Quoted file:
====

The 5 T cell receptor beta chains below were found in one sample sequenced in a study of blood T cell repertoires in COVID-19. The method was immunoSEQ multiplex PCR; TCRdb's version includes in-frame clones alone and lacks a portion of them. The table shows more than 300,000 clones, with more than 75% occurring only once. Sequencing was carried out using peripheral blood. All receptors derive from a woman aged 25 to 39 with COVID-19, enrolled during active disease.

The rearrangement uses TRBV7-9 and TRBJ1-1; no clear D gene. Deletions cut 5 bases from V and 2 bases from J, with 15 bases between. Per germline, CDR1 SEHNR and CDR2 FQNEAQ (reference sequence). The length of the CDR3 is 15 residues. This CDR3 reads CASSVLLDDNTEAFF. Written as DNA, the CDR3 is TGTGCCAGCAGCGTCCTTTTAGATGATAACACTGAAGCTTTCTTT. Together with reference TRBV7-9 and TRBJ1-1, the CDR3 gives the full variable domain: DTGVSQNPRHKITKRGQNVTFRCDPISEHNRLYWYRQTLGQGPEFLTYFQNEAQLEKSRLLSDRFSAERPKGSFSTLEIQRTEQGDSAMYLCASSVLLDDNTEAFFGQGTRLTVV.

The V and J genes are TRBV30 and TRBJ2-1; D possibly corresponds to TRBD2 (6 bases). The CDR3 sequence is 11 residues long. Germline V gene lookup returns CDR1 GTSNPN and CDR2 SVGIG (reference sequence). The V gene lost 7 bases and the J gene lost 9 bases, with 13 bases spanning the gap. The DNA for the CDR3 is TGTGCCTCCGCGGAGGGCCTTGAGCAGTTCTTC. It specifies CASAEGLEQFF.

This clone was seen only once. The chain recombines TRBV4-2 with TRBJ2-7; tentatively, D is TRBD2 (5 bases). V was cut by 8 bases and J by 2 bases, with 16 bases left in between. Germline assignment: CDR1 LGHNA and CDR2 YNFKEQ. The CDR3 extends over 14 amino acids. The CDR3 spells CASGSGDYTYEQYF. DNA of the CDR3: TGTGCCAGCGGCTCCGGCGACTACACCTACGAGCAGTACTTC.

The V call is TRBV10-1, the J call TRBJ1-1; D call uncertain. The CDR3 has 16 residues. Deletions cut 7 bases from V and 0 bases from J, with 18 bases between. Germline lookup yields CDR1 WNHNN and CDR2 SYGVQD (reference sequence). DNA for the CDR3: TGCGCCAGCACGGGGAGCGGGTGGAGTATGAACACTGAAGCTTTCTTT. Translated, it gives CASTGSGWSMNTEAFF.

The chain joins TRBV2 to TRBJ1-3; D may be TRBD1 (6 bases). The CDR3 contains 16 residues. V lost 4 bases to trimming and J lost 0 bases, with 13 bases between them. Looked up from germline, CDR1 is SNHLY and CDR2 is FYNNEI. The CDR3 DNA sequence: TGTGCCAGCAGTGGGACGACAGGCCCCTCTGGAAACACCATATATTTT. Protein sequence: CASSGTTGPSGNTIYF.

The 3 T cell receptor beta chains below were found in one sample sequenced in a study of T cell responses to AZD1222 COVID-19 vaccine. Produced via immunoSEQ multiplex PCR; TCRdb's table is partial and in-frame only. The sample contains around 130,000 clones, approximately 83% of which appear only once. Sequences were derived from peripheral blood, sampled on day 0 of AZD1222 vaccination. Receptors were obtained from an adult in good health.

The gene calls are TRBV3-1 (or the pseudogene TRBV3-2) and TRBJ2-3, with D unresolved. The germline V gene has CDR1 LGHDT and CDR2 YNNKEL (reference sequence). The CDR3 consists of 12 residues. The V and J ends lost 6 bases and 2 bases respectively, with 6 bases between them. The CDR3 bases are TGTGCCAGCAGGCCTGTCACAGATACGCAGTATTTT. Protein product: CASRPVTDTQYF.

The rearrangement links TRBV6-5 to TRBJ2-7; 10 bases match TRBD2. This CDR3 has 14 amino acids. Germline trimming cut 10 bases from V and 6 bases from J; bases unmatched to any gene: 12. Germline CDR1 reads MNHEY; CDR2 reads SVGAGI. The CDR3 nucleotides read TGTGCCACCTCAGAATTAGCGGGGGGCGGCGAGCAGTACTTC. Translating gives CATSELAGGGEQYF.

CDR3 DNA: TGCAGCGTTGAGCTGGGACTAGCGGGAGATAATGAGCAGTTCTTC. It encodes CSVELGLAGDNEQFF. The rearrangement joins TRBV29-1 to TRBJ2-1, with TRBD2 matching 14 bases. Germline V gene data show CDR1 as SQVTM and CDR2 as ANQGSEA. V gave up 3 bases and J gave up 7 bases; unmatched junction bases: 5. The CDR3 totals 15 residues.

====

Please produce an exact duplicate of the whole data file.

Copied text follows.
The 5 T cell receptor beta chains below were found in one sample sequenced in a study of blood T cell repertoires in COVID-19. The method was immunoSEQ multiplex PCR; TCRdb's version includes in-frame clones alone and lacks a portion of them. The table shows more than 300,000 clones, with more than 75% occurring only once. Sequencing was carried out using peripheral blood. All receptors derive from a woman aged 25 to 39 with COVID-19, enrolled during active disease.

The rearrangement uses TRBV7-9 and TRBJ1-1; no clear D gene. Deletions cut 5 bases from V and 2 bases from J, with 15 bases between. Per germline, CDR1 SEHNR and CDR2 FQNEAQ (reference sequence). The length of the CDR3 is 15 residues. This CDR3 reads CASSVLLDDNTEAFF. Written as DNA, the CDR3 is TGTGCCAGCAGCGTCCTTTTAGATGATAACACTGAAGCTTTCTTT. Together with reference TRBV7-9 and TRBJ1-1, the CDR3 gives the full variable domain: DTGVSQNPRHKITKRGQNVTFRCDPISEHNRLYWYRQTLGQGPEFLTYFQNEAQLEKSRLLSDRFSAERPKGSFSTLEIQRTEQGDSAMYLCASSVLLDDNTEAFFGQGTRLTVV.

The V and J genes are TRBV30 and TRBJ2-1; D possibly corresponds to TRBD2 (6 bases). The CDR3 sequence is 11 residues long. Germline V gene lookup returns CDR1 GTSNPN and CDR2 SVGIG (reference sequence). The V gene lost 7 bases and the J gene lost 9 bases, with 13 bases spanning the gap. The DNA for the CDR3 is TGTGCCTCCGCGGAGGGCCTTGAGCAGTTCTTC. It specifies CASAEGLEQFF.

This clone was seen only once. The chain recombines TRBV4-2 with TRBJ2-7; tentatively, D is TRBD2 (5 bases). V was cut by 8 bases and J by 2 bases, with 16 bases left in between. Germline assignment: CDR1 LGHNA and CDR2 YNFKEQ. The CDR3 extends over 14 amino acids. The CDR3 spells CASGSGDYTYEQYF. DNA of the CDR3: TGTGCCAGCGGCTCCGGCGACTACACCTACGAGCAGTACTTC.

The V call is TRBV10-1, the J call TRBJ1-1; D call uncertain. The CDR3 has 16 residues. Deletions cut 7 bases from V and 0 bases from J, with 18 bases between. Germline lookup yields CDR1 WNHNN and CDR2 SYGVQD (reference sequence). DNA for the CDR3: TGCGCCAGCACGGGGAGCGGGTGGAGTATGAACACTGAAGCTTTCTTT. Translated, it gives CASTGSGWSMNTEAFF.

The chain joins TRBV2 to TRBJ1-3; D may be TRBD1 (6 bases). The CDR3 contains 16 residues. V lost 4 bases to trimming and J lost 0 bases, with 13 bases between them. Looked up from germline, CDR1 is SNHLY and CDR2 is FYNNEI. The CDR3 DNA sequence: TGTGCCAGCAGTGGGACGACAGGCCCCTCTGGAAACACCATATATTTT. Protein sequence: CASSGTTGPSGNTIYF.

The 3 T cell receptor beta chains below were found in one sample sequenced in a study of T cell responses to AZD1222 COVID-19 vaccine. Produced via immunoSEQ multiplex PCR; TCRdb's table is partial and in-frame only. The sample contains around 130,000 clones, approximately 83% of which appear only once. Sequences were derived from peripheral blood, sampled on day 0 of AZD1222 vaccination. Receptors were obtained from an adult in good health.

The gene calls are TRBV3-1 (or the pseudogene TRBV3-2) and TRBJ2-3, with D unresolved. The germline V gene has CDR1 LGHDT and CDR2 YNNKEL (reference sequence). The CDR3 consists of 12 residues. The V and J ends lost 6 bases and 2 bases respectively, with 6 bases between them. The CDR3 bases are TGTGCCAGCAGGCCTGTCACAGATACGCAGTATTTT. Protein product: CASRPVTDTQYF.

The rearrangement links TRBV6-5 to TRBJ2-7; 10 bases match TRBD2. This CDR3 has 14 amino acids. Germline trimming cut 10 bases from V and 6 bases from J; bases unmatched to any gene: 12. Germline CDR1 reads MNHEY; CDR2 reads SVGAGI. The CDR3 nucleotides read TGTGCCACCTCAGAATTAGCGGGGGGCGGCGAGCAGTACTTC. Translating gives CATSELAGGGEQYF.

CDR3 DNA: TGCAGCGTTGAGCTGGGACTAGCGGGAGATAATGAGCAGTTCTTC. It encodes CSVELGLAGDNEQFF. The rearrangement joins TRBV29-1 to TRBJ2-1, with TRBD2 matching 14 bases. Germline V gene data show CDR1 as SQVTM and CDR2 as ANQGSEA. V gave up 3 bases and J gave up 7 bases; unmatched junction bases: 5. The CDR3 totals 15 residues.